How this country has reacted to crime for decades, and how my friends reacted to increased crime in Buckhead, affords us the opportunity to see white supremacist attitudes at work in our country. Drugs, addiction, and related crime were prevalent in some Black communities in the 50s, and white America largely ignored the problem. Then, in the late 60s and 70s, drug use spread to whites. Drug enforcement became a big issue. The observable fact is that the country reacted differently to the problem depending on who was affected. (And, by the way, the reaction was to pass laws that disproportionately imprisoned Blacks.)

      White Americans need to begin to recognize what Blacks have seen for decades: when viewed from a white supremacist perspective, problems are important to whites only if they affect whites. That is exactly why the slogan (not the organization) “Black lives matter” is so meaningful to so many people. It is a Black plea to white people to recognize that their problems matter.

      So, by all means, let’s address crime in Buckhead. But this time, let’s address it everywhere.

      Have a happy Juneteenth!

  3. The extent of violence and crime in areas where poor people and persons of color live is a national disgrace. Chicago, with its epidemic of guns and murder, mostly affecting poor people and persons of color, is perhaps an extreme example, but it is not the only place where these conditions exist. These conditions, i.e. high levels of crime and violence, do not exist to the same extent in areas where the population is predominantly affluent and white as they do where the population is predominantly poor and of persons of color. We can probably all agree on this much.
    The next step is more difficult. If we who are affluent and white can agree that crime and violence affect poor people and people of color to a greater extent than they affect affluent white people, do we then have to ask why this situation is allowed to exist ? Do we have to ask further then is it because those of us who are affluent and white do not care enough about the level of crime and violence against poor people and persons of color to see to it that this does not continue ? It is much harder to agree (admit) that you do not care enough to do something, than it it is to admit the condition exists.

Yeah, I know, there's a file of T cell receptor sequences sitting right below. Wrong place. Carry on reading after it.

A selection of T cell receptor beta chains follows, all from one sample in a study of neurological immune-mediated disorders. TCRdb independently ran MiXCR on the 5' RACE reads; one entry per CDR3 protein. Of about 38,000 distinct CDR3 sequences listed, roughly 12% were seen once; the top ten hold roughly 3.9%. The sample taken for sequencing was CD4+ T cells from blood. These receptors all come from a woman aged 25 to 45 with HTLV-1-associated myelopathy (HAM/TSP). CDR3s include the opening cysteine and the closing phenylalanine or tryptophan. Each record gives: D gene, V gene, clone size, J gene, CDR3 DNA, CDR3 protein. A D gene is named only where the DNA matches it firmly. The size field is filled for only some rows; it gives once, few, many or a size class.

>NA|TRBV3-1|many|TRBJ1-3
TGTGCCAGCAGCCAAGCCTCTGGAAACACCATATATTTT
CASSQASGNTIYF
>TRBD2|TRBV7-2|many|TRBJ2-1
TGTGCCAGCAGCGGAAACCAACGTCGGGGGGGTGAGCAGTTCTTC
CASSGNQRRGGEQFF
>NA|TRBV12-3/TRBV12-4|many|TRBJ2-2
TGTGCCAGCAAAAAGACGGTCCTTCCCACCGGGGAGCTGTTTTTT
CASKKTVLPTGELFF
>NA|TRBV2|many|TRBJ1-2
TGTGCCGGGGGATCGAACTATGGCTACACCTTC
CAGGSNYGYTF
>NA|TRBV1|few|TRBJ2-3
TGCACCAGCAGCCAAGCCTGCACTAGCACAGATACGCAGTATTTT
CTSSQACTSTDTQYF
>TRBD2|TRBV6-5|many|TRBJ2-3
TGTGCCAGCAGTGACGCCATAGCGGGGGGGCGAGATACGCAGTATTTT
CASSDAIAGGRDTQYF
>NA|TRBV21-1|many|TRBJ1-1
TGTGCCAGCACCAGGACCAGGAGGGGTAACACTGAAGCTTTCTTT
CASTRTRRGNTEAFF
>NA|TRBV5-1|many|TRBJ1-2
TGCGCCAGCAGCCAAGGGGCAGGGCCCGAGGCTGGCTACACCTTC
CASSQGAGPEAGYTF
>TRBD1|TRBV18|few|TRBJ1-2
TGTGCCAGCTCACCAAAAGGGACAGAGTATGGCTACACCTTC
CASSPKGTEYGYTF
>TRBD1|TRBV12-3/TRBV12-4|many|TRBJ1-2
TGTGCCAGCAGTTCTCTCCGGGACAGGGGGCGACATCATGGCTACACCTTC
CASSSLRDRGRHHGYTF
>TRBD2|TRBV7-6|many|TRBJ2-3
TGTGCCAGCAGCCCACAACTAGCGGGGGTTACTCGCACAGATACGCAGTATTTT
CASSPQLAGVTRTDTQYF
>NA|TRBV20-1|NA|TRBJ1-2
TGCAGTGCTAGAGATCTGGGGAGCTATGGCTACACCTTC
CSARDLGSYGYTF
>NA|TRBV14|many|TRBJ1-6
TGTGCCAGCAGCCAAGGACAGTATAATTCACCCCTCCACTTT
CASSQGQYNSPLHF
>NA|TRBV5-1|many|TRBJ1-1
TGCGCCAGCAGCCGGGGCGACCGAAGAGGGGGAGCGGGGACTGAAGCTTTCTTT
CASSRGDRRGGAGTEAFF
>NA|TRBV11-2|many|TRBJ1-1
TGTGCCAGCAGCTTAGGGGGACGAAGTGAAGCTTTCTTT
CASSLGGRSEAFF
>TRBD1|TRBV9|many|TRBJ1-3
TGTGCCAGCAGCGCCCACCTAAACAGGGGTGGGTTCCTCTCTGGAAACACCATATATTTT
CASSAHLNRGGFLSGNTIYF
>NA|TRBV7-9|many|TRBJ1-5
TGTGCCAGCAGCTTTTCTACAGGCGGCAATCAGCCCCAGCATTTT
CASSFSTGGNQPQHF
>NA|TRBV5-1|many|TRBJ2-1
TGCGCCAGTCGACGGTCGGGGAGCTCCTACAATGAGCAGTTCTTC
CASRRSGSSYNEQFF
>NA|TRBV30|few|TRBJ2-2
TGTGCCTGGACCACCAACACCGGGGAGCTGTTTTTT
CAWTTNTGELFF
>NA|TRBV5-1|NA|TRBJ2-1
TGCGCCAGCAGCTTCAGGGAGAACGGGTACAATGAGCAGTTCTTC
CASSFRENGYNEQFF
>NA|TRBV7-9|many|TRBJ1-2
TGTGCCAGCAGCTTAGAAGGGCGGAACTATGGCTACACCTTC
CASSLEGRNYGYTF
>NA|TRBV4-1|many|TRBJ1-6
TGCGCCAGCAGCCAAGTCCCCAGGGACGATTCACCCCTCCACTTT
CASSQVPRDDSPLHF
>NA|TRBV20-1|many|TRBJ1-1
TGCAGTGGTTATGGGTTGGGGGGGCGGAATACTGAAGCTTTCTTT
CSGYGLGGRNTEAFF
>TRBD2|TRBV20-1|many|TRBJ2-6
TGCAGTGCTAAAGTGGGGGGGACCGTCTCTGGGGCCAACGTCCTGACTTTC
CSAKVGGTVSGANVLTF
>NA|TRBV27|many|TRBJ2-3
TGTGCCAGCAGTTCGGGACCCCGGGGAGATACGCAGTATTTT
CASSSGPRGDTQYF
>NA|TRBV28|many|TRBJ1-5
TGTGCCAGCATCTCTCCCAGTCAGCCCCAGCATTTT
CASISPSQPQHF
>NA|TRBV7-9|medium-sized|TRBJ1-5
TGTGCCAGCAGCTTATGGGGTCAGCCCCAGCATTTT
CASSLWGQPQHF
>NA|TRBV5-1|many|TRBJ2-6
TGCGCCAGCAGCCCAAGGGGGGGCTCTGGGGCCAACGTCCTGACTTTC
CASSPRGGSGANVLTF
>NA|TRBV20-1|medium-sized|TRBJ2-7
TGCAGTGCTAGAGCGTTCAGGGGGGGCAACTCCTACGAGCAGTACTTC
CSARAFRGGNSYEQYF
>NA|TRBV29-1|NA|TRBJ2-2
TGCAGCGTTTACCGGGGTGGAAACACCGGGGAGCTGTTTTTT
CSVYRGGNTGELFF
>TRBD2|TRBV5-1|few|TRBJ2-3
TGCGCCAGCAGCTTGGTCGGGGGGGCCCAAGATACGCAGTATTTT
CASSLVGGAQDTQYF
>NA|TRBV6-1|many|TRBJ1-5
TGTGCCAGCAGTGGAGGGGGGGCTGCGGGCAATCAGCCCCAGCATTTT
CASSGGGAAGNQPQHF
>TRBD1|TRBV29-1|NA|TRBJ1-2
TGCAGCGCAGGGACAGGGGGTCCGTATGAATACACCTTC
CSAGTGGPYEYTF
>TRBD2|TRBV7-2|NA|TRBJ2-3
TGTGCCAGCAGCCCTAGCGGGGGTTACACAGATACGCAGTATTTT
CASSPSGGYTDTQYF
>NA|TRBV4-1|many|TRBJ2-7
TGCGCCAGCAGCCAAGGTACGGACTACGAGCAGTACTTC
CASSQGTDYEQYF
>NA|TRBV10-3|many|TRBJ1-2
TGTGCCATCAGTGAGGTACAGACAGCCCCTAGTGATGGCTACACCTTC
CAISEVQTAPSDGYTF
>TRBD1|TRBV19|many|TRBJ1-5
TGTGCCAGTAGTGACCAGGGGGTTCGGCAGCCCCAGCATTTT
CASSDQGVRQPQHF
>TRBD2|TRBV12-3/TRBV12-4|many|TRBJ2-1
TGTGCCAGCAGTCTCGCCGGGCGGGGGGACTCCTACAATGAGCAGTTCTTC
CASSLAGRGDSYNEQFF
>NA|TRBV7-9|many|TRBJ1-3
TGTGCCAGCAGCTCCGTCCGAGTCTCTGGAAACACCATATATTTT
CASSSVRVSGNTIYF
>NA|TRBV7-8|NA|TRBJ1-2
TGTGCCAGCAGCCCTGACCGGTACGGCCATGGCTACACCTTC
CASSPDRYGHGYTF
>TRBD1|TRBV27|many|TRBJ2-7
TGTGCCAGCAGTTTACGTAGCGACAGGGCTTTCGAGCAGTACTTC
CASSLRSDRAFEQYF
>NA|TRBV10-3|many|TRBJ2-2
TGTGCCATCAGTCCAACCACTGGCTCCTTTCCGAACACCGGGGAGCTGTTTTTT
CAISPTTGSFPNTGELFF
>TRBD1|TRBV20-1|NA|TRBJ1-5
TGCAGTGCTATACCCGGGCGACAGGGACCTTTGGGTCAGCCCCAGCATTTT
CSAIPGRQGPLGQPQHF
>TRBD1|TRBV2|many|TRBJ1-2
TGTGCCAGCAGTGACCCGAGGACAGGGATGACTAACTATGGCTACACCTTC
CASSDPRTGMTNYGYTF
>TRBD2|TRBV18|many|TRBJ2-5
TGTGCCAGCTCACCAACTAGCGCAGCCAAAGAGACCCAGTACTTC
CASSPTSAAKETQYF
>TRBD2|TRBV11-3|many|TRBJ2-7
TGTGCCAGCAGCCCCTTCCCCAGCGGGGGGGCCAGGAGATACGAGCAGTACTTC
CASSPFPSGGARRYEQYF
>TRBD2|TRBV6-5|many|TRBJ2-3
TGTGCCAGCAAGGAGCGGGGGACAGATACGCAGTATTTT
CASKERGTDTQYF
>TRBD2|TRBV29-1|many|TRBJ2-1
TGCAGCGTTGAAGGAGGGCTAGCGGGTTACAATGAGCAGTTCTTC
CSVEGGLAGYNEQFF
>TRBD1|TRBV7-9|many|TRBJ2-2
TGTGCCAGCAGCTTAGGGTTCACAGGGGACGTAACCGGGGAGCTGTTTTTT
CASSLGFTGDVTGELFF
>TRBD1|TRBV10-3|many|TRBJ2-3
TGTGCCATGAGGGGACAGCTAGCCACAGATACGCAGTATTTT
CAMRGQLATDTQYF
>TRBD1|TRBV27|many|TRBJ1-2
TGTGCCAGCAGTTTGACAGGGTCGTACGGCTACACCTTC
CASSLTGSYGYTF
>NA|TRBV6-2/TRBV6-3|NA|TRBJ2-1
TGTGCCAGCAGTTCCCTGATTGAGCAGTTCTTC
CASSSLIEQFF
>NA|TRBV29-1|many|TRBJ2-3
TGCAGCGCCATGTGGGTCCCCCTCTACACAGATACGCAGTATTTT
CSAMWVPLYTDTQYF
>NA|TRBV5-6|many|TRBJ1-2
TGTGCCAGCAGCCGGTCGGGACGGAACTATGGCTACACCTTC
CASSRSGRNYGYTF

Maybe we as individuals and as a society have to come to grips, first, with whether we really care enough, to be a part of the solution to the inequities in our country that harm the lives of persons who are poor and who are of color. Maybe the conversation should be at this level, that is do we care, rather than at the level of debating abstract propositions such as “white privilege” or “white supremacy” which raise emotions and divert attention from practical solutions.

    What those solutions may be is a question for another day.

  4. Violent crime is out of control in all major inner cities and unfortunately there is no question that it is being ignored. It is also often minimized, and at times even excused. It is a tragic situation. Is some blissfully ignorant fat cat living far away somewhere in a gated community the only guilty party?

    No.

    How about the main stream media, busy declaring protests to be “mostly peaceful” while many lives were lost and entire inner city blocks were destroyed, significantly impacting the quality of life in the inner city. The media could care less. On the other hand, they continue to be obsessed with the Senior Citizen Capitol Tour, otherwise referred to as the “Insurrection”, because the lives of our precious politicians – who were at worst inconvenienced – mean so much more, after all, in their eyes than the lives of individuals struggling in the inner city. The media is only interested in an inner city shooting in those very rare instances where there is police involvement.

    Inept politicians like DeBlasio and Lightfoot and others also turned a blind eye to the destruction caused by all of the rioting, and push a defunding narrative and other wrongheaded policies that leave residents unprotected and only make streets more dangerous. They also pushed draconian lockdown policies that only made life in the inner city more impossible to navigate. Hard to see how they care much at all. They have no clue what to do to protect those in their cities who depend upon them for their very safety. So they distract, deflect, blame the NRA, and of course, blame the police. Rudy Giuliani is not very popular these days, but there is no question that he actually cared about the safety of the people of New York and did something about it. Does DeBlasio? What do you think?

    And then there are “prosecutors” hand-picked by George Soros in various cities – Los Angeles, Philadelphia, others – who refuse to aggressively prosecute crime and who preside over foolish bail and other policies. They clearly want to protect the rights of the criminal. The victim, not so much.

    No question that many who are not directly impacted by the problems of the inner city have little concern for what is going on there. That is wrong. Unfortunately, those in the media, politicians responsible for the safety of city residents, and feckless prosecutors all seem to be sharing that lack of concern.